Philosophy Max Horkheimer
by
J.C. Berendzen
  • LAST REVIEWED: 08 October 2015
  • LAST MODIFIED: 30 July 2014
  • DOI: 10.1093/obo/9780195396577-0200

Introduction

Max Horkheimer (b. 1895–d. 1973) is one of the primary figures associated with the “Frankfurt School,” which is the name commonly given to the philosophers, social scientists, and other researchers associated with the Institute of Social Research in Frankfurt. Horkheimer’s works hold a special place in the development of the Frankfurt School because he was the director of the Institute from 1930 to 1958 (this included an exile period, primarily in the United States, due to WWII). As the director, he developed a program for interdisciplinary research, oriented toward social change, which the work of the Institute was supposed to follow. That program would come to be known by the now-famous name “critical theory.” He is perhaps best known for his work during the 1940s, and especially for the co-authored Dialectic of Enlightenment (Horkheimer and Adorno 2002, cited under the Critique of Instrumental Reason). It is important, however, that Horkheimer’s works from the 1940s and later be studied in the context of his thought as a whole. In this regard, special attention should be paid to earlier works, such as his programmatic essays from the 1930s (see the Early Frankfurt School Program). Note that this article focuses on English-language and German-language scholarship (the former because it is the language of this article, and the latter because it is the language of most of Horkheimer’s own works and the most significant secondary literature). This is not meant to imply that there are no useful works in other languages, but much of the most important literature should be touched on here.

Introductory Overviews

The current English-language scholarship is lacking in general overviews of Horkheimer’s thought. The Stanford Encyclopedia of Philosophy article on Horkheimer (Berendzen 2013) provides an accessible and comprehensive resource, but no other genuinely beginner-level English-language overviews exist. Because of this, it is advisable to also use general overviews of the Frankfurt School that in some way concentrate on Horkheimer. Jay 1996 is a good choice in this regard. It is an accessible and compelling intellectual history of the Frankfurt School that focuses quite a bit on Horkheimer. It is worth noting that Horkheimer wrote a brief but laudatory forward for the work. For a more standard work of philosophical scholarship, Held 1980 is appropriate as an introductory text, and it includes a chapter dedicated to Horkheimer. There are multiple introductory overviews of Horkheimer’s life and thought available in the German literature. Good examples are Rosen 1995 and Wiggershaus 2013.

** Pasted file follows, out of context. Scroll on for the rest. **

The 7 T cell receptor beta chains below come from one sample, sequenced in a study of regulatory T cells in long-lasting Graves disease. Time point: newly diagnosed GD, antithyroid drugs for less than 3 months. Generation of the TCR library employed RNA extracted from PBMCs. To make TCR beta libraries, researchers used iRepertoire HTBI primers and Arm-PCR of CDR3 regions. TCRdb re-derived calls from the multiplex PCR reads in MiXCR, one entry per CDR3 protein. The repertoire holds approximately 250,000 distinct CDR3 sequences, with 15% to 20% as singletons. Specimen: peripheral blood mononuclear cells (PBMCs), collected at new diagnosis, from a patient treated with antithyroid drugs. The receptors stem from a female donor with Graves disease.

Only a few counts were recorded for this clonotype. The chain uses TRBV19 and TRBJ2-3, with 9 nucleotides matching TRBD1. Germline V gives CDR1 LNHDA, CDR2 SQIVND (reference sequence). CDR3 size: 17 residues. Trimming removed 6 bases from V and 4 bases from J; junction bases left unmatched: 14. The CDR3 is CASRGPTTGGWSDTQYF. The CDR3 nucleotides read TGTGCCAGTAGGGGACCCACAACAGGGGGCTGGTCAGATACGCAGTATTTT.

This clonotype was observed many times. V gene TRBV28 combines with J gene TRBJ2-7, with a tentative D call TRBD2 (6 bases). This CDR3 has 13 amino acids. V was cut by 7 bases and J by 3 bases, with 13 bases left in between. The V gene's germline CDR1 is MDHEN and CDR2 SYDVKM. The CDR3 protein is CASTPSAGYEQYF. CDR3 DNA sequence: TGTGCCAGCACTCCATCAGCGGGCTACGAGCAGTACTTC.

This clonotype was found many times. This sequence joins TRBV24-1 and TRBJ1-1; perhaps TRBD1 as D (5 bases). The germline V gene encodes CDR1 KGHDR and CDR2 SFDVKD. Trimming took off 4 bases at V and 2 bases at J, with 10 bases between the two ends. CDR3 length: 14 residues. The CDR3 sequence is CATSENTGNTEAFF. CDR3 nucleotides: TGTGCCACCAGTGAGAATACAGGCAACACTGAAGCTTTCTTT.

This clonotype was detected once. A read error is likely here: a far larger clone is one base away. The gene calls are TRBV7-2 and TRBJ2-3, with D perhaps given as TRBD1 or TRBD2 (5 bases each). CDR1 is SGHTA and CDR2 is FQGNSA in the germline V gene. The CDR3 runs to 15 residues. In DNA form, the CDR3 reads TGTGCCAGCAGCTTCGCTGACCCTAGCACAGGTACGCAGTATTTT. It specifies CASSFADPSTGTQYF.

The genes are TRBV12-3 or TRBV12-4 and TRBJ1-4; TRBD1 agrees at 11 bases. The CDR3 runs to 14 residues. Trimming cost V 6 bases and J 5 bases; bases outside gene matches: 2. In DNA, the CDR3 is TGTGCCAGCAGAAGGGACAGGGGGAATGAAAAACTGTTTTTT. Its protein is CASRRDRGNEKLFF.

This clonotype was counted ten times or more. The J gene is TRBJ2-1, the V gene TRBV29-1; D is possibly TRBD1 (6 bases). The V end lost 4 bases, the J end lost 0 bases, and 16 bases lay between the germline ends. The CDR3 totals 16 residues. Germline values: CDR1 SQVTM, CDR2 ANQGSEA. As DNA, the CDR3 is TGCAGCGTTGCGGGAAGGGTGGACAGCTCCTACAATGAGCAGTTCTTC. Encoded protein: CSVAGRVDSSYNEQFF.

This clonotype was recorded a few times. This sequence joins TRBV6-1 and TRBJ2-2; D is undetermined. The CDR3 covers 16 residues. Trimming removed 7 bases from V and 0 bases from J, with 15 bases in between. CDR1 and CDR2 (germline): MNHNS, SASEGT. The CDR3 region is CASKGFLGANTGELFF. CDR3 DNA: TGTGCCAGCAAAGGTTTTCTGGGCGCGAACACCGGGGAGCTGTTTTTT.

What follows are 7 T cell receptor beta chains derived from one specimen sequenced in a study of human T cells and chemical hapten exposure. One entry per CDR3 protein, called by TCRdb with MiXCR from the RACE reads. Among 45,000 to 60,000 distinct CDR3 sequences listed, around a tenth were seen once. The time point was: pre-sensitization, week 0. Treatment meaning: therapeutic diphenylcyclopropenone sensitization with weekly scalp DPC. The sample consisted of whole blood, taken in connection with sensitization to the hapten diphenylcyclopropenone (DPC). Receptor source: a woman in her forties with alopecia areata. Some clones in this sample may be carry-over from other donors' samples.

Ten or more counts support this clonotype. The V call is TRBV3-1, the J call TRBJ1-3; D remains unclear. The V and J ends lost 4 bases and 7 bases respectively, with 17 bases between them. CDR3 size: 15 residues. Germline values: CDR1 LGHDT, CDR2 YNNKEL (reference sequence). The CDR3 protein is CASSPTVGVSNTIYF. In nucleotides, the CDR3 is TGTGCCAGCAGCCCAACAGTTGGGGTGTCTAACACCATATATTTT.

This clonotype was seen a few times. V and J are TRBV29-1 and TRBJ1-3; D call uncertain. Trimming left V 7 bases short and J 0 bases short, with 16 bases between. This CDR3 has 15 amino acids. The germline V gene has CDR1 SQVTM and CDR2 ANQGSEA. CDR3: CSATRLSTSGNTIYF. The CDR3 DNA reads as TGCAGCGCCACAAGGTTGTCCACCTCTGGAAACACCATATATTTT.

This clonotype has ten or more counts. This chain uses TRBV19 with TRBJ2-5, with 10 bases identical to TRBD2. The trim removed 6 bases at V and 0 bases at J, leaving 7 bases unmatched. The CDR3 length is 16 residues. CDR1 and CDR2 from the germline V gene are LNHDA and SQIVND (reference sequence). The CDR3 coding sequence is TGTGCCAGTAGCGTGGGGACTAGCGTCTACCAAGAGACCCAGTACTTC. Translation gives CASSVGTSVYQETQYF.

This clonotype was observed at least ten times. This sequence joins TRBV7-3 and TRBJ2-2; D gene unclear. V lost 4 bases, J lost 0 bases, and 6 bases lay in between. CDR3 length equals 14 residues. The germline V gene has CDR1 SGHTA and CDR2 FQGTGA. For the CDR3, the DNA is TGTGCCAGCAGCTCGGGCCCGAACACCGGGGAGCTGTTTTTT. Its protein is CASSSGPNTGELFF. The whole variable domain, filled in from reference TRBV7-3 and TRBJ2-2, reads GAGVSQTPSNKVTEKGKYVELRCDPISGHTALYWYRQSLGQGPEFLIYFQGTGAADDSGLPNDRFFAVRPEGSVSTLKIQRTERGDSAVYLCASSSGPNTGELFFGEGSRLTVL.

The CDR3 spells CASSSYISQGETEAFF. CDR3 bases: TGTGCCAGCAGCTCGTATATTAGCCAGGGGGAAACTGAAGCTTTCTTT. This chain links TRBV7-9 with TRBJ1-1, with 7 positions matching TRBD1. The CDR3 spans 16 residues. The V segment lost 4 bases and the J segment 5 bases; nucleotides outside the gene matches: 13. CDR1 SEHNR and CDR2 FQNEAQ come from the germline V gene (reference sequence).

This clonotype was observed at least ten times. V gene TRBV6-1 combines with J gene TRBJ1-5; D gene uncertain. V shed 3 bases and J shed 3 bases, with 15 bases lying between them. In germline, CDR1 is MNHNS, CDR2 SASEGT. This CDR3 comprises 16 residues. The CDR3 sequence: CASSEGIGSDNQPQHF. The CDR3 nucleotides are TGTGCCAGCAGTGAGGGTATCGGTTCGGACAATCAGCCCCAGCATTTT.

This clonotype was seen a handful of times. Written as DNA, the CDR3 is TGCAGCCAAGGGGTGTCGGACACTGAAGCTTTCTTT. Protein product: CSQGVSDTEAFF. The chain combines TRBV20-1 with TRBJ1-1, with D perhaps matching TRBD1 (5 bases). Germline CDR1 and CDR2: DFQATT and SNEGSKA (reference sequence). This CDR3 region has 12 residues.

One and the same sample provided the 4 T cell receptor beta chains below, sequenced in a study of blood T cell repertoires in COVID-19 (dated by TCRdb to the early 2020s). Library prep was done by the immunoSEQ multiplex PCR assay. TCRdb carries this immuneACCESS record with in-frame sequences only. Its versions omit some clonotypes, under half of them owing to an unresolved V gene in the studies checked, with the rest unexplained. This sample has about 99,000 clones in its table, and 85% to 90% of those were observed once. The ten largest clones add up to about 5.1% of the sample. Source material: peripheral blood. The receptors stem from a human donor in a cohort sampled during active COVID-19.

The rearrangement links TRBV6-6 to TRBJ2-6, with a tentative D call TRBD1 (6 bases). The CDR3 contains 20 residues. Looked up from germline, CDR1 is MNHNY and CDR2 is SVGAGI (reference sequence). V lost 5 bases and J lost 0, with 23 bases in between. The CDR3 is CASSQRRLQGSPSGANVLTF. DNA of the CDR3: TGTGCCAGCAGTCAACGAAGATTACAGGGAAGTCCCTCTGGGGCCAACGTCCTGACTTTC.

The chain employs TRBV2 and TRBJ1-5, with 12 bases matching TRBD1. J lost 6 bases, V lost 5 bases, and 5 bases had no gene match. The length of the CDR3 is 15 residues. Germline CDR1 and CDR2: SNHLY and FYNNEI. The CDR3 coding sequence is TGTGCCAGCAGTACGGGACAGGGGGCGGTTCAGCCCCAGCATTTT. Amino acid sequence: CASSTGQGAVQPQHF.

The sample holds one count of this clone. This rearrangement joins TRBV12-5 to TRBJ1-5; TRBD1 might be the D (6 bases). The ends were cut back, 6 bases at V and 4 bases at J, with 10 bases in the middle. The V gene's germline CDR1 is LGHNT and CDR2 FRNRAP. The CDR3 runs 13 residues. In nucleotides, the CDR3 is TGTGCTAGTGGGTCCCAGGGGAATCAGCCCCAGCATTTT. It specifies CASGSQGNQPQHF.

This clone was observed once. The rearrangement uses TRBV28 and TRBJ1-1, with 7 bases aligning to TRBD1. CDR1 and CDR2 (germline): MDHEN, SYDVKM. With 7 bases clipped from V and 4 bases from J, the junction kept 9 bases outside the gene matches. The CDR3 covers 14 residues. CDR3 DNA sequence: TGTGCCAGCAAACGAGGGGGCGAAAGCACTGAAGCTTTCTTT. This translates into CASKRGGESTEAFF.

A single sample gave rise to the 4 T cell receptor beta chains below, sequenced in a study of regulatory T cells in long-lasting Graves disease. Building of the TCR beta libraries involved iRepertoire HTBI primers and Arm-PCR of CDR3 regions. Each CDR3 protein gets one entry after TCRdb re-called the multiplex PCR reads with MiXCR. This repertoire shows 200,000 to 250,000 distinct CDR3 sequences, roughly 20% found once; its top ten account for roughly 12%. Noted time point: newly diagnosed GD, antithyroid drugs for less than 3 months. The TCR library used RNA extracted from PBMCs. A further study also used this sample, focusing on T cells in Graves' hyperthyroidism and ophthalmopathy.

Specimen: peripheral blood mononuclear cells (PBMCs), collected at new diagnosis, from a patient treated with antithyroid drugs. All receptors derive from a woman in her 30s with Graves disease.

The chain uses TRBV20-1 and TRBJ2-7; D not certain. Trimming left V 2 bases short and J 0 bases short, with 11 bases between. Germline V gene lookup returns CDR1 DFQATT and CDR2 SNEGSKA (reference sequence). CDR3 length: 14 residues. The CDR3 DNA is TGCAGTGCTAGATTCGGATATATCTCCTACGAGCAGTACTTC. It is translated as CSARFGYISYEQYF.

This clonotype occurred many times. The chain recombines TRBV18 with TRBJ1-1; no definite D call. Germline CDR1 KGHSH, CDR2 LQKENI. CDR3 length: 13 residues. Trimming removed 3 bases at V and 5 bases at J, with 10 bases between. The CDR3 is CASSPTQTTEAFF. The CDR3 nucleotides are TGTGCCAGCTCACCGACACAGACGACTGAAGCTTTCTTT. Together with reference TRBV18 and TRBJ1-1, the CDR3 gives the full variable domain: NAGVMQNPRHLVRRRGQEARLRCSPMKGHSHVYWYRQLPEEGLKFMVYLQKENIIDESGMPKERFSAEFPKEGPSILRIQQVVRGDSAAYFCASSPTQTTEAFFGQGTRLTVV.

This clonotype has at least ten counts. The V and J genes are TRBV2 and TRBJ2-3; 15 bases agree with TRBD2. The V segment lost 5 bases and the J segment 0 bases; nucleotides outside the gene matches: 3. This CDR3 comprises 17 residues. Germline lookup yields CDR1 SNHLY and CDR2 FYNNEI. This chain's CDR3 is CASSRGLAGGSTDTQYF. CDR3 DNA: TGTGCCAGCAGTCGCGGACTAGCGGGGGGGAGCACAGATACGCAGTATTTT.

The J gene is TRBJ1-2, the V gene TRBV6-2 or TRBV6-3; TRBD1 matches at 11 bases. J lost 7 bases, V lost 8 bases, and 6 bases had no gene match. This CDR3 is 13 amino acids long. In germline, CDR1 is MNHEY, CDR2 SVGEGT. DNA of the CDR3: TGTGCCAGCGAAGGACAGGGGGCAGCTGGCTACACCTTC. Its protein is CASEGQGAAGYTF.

• Berendzen, J. C. “Max Horkheimer.” In The Stanford Encyclopedia of Philosophy. Edited by Edward N. Zalta. Stanford, CA: Stanford University, 2013.

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    This is a helpful introduction to Horkheimer’s thought, which covers the entirety of his philosophical career in brief (although it says little about his pre-Frankfurt School works). It is arranged chronologically, and pays particular attention to Horkheimer’s thought as it developed in the 1930s.

  • Held, David. Introduction to Critical Theory: Horkheimer to Habermas. Berkeley: University of California Press, 1980.

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    A readable and accessible introductory overview of the Frankfurt School. Chapters 1–5 give an overview of the main early Frankfurt School themes. Chapter 6 discusses Horkheimer’s individual contributions with a focus on his works from the 1930s and 1940s. The other chapters focus on Adorno, Marcuse, and Habermas.

  • Jay, Martin. The Dialectical Imagination: A History of the Frankfurt School and the Institute of Social Research, 1923–1950. Berkeley: University of California Press, 1996.

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    A highly readable intellectual history of the Institute of Social Research from its beginnings through its exile period in the United States. The bulk of the book focuses on the Institute after Horkheimer became its director, and Jay’s perspective on the Frankfurt School is highly influenced by Horkheimer’s views.

  • Rosen, Zvi. Max Horkheimer. Munich: C. H. Beck, 1995.

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    A brief (under 200 pages) overview that combines biography with an introductory analysis of Horkheimer’s thought, presented chronologically. In German.

  • Wiggershaus, Rolf. Max Horkheimer: Unternehmer in Sachen “Kritische Theorie.” Frankfurt: Fischer Verlag, 2013.

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    In German; the title roughly translates as “Max Horkheimer: Entrepreneur of Critical Theory.” Like Rosen 1995, this is a brief (just over 200 pages) introductory work that combines biography and basic philosophical analysis.

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